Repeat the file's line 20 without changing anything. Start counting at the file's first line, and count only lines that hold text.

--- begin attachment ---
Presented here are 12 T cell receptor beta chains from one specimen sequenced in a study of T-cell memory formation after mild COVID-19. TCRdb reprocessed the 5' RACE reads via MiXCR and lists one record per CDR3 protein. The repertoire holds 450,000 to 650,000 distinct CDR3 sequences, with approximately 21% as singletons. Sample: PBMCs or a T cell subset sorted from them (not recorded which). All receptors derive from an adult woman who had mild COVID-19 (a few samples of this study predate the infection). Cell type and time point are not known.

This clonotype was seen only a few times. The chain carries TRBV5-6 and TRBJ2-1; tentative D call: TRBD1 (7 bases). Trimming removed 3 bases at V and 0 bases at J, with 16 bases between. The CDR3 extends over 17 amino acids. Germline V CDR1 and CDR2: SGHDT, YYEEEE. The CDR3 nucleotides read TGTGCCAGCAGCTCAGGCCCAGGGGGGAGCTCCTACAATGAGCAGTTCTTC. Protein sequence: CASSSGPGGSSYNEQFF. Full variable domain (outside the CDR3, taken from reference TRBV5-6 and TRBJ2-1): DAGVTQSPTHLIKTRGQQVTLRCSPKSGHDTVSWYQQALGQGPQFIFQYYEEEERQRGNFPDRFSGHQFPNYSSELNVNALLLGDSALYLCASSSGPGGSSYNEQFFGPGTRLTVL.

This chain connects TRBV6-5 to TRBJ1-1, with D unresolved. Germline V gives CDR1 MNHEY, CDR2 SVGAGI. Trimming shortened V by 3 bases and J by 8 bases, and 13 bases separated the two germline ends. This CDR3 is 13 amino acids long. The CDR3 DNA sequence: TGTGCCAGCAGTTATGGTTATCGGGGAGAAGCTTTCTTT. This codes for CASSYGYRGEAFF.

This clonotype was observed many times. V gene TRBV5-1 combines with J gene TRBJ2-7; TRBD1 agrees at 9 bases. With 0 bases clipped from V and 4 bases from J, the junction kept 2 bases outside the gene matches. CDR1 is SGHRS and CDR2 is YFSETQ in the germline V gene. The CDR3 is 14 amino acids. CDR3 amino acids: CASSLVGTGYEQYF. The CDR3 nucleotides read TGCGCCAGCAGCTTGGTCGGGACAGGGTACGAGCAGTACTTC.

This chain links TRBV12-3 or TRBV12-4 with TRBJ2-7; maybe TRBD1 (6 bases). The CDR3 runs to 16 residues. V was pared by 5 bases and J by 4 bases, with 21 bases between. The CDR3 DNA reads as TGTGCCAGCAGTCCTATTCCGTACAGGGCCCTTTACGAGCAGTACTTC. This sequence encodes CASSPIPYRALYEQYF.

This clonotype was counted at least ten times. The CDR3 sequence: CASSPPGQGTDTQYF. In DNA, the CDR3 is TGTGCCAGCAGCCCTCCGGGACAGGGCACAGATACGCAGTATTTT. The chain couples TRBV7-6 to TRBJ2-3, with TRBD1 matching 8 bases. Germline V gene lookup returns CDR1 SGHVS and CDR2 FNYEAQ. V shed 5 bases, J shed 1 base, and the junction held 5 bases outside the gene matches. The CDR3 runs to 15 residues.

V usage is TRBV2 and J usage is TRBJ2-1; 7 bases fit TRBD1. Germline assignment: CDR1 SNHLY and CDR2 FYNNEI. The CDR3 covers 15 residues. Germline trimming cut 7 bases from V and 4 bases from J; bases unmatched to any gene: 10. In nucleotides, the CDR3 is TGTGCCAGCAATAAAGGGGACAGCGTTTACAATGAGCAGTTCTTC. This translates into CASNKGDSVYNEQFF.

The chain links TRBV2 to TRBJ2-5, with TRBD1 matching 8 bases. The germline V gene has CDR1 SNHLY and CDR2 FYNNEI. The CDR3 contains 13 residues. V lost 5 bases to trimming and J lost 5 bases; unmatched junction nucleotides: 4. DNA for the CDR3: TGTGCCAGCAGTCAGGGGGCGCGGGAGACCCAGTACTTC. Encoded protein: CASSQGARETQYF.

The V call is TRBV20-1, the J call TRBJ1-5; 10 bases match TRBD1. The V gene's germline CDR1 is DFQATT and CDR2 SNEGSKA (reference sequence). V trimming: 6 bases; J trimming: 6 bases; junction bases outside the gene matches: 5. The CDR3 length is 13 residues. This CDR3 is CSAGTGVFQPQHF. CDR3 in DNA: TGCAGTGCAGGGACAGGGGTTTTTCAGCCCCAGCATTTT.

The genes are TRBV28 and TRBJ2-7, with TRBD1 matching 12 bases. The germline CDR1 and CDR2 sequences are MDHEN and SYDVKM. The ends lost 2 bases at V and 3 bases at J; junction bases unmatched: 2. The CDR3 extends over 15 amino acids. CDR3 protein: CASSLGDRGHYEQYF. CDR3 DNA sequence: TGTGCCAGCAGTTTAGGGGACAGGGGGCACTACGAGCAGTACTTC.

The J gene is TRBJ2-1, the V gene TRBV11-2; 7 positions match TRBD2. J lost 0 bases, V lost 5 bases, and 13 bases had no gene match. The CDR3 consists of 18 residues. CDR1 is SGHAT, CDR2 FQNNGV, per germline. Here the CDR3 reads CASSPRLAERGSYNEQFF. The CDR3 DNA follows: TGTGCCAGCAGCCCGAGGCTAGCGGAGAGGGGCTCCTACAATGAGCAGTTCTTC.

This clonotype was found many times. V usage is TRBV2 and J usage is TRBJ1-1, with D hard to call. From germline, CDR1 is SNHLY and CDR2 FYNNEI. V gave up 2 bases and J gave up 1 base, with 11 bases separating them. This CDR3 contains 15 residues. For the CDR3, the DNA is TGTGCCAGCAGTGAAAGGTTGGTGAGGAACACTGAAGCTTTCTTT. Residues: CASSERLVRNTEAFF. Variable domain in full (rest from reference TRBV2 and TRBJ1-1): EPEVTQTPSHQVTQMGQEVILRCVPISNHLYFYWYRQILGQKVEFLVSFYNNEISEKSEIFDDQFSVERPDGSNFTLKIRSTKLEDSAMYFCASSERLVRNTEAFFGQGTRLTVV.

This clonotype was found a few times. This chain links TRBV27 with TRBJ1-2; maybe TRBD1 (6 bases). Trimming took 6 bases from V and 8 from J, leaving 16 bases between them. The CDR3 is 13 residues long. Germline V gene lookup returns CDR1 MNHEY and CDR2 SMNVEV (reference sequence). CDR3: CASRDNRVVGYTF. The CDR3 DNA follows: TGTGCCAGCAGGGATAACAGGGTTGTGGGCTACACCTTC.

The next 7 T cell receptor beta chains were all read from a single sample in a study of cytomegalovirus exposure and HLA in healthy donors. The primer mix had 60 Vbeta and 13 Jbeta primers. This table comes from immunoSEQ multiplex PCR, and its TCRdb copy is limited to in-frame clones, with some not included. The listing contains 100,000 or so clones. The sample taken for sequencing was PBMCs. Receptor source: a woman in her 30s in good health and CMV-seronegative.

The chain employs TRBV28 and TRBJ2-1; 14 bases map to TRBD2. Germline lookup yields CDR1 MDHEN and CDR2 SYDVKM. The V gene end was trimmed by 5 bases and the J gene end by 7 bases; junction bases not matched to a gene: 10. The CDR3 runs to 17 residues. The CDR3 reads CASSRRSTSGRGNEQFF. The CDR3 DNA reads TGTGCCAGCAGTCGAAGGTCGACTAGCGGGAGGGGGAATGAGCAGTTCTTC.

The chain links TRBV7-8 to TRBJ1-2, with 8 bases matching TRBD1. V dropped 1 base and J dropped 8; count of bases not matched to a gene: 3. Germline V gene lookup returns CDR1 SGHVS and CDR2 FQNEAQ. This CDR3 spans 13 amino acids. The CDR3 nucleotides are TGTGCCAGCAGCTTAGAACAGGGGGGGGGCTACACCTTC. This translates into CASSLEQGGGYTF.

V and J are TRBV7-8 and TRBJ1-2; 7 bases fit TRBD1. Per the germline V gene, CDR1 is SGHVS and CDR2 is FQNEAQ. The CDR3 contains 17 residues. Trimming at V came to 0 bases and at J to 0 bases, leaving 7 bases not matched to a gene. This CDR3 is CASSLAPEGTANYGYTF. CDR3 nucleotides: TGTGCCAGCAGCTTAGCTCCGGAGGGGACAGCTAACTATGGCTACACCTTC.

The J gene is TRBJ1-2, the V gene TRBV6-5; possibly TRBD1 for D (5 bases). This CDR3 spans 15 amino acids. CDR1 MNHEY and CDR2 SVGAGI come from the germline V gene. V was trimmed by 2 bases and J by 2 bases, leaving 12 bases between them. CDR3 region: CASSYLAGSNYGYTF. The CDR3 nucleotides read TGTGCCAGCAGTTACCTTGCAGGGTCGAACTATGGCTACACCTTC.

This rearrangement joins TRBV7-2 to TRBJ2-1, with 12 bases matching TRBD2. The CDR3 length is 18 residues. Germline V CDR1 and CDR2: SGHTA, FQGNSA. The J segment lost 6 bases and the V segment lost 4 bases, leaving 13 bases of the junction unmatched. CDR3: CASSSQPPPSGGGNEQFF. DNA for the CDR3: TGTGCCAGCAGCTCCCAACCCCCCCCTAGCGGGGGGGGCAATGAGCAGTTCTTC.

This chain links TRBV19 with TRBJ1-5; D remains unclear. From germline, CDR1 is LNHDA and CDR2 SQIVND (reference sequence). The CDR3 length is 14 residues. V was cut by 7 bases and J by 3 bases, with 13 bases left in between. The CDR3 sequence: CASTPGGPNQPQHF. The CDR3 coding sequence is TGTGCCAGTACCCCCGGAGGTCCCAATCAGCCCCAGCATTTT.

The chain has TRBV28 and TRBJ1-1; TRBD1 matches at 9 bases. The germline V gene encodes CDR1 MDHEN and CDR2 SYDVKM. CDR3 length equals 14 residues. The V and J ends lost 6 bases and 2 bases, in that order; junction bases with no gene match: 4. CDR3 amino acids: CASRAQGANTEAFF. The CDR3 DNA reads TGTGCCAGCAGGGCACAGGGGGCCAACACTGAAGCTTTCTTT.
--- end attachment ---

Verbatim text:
This chain links TRBV19 with TRBJ1-5; D remains unclear. From germline, CDR1 is LNHDA and CDR2 SQIVND (reference sequence). The CDR3 length is 14 residues. V was cut by 7 bases and J by 3 bases, with 13 bases left in between. The CDR3 sequence: CASTPGGPNQPQHF. The CDR3 coding sequence is TGTGCCAGTACCCCCGGAGGTCCCAATCAGCCCCAGCATTTT.